Burn marks reduce injection mold lifespan over the long term with the burned material, though the overheating won't directly damage the mold. As the name suggests, burn marks are rust-colored discolorations that appear on injection mold parts and are caused by either the degradation of the plastic material (excessive heating) or inappropriate injection speed.
Flash introduces wear to mold clamps around where extrusion occurs, which can lead to the need for replacement clamps. Flash is a defect that occurs when molten plastic escapes the cavity, creating extrusions that stick to the finished product. Injection speed, pressure, and mold temperature should be adjusted to avoid this. Mechanical inspections of the extrusion part should also be conducted to ensure the problematic region is not permanently deformed.
A more complete list of injection mold defects can be found in our article on Injection Molding Defects.
SPI (Society of Plastics Industry) mold classifications estimate the expected life of a mold by indicating how many cycles a mold can perform. The SPI Mold classification encompasses 5 classes of injection mold:
SPI Class 101 molds are expected to be used in over one million cycles, which is the case in extremely high production activities. Molds in this category are also the most expensive since they are manufactured with the highest quality material. Some properties of this class are:
- Minimum hardness of tool structure components 28 RC (RC refers to the Rockwell scale, also known as Rockwell Hardness. It’s used as a unit of measure for hardness.)
- Minimum hardness of cavity and cores of 48 RC
- Guided ejection
- Slides (or sliders) should be equipped with wear plates
Note: Wear plates are used to reduce the friction caused by slider movement. Not all injection molding processes involve a sliding mechanism though. A slider (or slide, as these terms are used interchangeably) refers to a sideways movement in the injection molding process used to form complex geometries.
A more complete explanation of how and where wear plates are used can be found here.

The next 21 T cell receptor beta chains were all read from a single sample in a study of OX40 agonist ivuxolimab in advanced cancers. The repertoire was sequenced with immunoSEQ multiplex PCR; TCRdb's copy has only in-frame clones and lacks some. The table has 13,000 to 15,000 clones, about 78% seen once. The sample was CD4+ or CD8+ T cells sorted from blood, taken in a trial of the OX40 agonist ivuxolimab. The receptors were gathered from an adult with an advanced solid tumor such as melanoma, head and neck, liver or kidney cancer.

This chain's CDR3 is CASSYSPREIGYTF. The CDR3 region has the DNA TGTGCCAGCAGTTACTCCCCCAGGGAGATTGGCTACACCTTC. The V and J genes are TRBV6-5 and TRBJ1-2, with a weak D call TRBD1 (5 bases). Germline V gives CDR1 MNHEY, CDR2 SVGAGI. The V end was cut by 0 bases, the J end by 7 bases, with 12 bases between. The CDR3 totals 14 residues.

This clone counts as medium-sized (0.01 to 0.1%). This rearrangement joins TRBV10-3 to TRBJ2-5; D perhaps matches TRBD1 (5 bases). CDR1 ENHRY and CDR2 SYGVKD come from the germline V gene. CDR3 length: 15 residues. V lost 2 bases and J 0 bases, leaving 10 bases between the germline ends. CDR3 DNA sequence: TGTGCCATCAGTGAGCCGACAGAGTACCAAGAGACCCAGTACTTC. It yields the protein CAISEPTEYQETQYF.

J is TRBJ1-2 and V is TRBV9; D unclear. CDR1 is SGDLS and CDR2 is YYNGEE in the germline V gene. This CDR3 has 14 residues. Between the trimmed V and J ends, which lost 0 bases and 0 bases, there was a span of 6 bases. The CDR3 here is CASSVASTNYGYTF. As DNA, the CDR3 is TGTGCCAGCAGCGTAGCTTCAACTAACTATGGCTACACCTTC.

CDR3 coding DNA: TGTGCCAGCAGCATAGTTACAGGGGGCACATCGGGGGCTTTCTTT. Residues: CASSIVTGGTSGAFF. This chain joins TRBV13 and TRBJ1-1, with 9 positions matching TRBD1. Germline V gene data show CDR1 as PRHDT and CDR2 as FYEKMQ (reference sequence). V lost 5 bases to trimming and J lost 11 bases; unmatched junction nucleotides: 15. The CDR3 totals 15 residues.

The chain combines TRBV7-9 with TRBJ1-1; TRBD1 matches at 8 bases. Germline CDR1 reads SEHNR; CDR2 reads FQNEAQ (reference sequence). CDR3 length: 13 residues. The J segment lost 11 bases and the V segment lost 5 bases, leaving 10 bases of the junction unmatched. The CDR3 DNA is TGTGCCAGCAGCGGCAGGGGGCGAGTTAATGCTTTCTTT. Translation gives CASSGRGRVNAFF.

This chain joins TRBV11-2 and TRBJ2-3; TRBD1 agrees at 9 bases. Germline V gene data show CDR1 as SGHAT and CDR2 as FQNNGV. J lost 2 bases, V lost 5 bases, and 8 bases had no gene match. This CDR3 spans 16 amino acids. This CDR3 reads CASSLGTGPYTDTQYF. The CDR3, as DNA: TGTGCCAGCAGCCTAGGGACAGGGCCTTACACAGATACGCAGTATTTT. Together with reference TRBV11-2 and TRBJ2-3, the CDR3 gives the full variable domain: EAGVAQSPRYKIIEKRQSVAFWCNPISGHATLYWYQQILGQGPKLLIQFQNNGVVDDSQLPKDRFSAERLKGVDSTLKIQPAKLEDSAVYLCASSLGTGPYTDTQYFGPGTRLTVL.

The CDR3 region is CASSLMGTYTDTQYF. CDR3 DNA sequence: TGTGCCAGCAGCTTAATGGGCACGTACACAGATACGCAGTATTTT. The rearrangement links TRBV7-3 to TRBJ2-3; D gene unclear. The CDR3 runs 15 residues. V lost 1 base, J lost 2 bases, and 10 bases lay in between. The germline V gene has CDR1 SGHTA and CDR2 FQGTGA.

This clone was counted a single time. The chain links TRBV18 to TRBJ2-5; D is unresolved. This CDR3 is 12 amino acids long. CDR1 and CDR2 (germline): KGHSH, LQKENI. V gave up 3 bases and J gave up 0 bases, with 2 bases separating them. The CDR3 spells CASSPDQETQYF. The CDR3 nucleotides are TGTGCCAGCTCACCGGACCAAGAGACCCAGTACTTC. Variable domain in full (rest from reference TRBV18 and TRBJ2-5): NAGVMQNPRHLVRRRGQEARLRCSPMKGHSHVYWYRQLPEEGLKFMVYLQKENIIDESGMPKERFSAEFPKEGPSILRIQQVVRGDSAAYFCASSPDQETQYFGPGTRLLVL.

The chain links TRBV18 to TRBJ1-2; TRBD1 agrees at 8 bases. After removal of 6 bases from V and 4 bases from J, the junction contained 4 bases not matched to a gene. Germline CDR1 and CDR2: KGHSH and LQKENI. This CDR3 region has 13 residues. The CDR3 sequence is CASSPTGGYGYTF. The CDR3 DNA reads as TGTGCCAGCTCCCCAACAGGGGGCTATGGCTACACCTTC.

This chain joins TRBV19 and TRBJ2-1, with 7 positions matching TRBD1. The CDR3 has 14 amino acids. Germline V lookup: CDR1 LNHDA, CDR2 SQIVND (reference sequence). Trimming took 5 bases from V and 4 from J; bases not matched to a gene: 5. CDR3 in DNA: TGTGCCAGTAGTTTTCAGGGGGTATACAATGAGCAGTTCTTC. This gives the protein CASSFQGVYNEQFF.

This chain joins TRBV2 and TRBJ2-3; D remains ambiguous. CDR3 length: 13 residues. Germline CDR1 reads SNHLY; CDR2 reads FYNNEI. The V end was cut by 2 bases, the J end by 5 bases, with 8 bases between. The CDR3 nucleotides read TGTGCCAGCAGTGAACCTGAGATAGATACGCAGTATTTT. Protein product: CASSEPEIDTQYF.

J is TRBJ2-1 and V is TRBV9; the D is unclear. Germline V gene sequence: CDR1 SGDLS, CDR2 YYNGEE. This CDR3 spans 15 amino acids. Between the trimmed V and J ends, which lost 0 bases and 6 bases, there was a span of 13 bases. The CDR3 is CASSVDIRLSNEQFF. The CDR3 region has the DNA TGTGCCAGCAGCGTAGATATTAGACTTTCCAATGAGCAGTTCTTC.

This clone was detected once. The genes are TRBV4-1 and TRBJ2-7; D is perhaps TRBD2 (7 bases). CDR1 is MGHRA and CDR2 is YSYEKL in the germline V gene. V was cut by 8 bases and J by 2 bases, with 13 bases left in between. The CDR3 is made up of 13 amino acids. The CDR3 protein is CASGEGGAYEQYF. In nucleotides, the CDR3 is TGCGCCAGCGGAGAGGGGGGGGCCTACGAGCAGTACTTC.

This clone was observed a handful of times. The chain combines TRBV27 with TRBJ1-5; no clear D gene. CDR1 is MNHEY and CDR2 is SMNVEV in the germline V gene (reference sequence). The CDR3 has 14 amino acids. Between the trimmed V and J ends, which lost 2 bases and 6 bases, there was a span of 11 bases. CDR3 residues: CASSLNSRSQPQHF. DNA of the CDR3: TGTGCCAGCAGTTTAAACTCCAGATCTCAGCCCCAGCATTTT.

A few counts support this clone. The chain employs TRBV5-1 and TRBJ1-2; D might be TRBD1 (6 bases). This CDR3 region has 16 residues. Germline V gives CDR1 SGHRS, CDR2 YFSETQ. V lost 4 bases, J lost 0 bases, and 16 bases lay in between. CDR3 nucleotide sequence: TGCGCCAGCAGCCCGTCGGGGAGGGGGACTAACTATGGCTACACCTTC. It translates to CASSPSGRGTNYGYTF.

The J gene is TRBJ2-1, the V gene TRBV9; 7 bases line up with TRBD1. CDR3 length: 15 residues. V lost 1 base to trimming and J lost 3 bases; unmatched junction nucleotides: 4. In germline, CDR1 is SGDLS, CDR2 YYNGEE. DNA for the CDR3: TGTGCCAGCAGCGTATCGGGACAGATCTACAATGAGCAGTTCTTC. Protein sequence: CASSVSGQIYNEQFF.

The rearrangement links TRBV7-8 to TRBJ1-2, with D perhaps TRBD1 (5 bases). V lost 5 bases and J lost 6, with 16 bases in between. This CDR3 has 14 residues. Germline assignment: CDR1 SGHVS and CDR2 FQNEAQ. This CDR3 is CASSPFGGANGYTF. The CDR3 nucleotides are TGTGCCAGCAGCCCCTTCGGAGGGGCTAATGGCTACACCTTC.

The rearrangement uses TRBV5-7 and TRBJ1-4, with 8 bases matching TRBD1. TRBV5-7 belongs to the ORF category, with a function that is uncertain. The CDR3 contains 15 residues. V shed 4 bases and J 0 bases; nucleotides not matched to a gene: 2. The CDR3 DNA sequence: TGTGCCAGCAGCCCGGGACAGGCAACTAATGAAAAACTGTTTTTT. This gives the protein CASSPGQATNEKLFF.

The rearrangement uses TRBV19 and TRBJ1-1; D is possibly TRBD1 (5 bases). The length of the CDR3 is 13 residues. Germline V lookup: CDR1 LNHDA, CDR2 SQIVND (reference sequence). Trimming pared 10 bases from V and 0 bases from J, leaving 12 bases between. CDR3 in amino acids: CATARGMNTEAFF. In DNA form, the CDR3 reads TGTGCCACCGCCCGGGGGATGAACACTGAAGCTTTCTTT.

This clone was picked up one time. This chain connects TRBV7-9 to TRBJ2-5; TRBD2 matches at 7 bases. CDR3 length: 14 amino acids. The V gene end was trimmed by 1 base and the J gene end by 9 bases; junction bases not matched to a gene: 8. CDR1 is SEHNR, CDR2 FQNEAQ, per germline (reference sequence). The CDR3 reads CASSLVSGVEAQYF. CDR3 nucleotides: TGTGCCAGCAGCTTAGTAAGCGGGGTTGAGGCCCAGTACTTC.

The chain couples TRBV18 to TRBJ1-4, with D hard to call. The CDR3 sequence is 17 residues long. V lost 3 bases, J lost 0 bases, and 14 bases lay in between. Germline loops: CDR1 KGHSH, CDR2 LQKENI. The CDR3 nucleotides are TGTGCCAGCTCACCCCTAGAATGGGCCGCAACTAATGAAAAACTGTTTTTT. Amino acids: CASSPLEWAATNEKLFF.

Class 102 molds are expected to be used in medium to high production manufacturing. The number of cycles is expected to be in the range of 500,000 – 1 million. Most properties of class 101 apply here too, with some differences such as plated cavities and corrosive resistant temperature control channels not being mandatory.
Class 103 handles medium-volume production manufacturing activities with cycles under 500,000 and not very stringent requirements, such as:
- Detailed tool design is recommended
- Cavity and cores must have minimum 28 RC
- Tool structure components should have a minimum hardness of 18 RC
Class 104 is aimed at molds expected to last less than 100,000 cycles, characteristic of low-volume manufacturing. The base of these molds can be made of aluminum and mild steel. The same can be applied to cavities and cores.
Reserved for less than 500 cycles, class 105 usually refers to mold prototypes, which are the least expensive type out of this list. They can be manufactured out of cast metal or even epoxy, the focus being the manufacture of mold in the least expensive way possible.
Remember that SPI mold classifications indicate, but do not guarantee, quality. Aluminum molds could last for years and even decades while it is possible for class 101 molds to rapidly decay, due to inappropriate maintenance. Activities that seek to prolong lifespan are of such vital importance to the injection molds regardless of the classification of the molds.
In this article we discussed lifespan of injection molds. The lifespan of injection molds can be affected by factors such as environment, materials, maintenance, molding conditions, and structure design. The life expectancy of injection molds can be extended by making sure the mold meets the part's requirements, using appropriate operating conditions for the mold, periodic cleaning of the mold, periodic inspections of the mold, and using coatings for the mold. The SPI Classifications serve to classify molds based on their optimal operating conditions, but regular maintenance should be performed regardless of SPI Mold Class.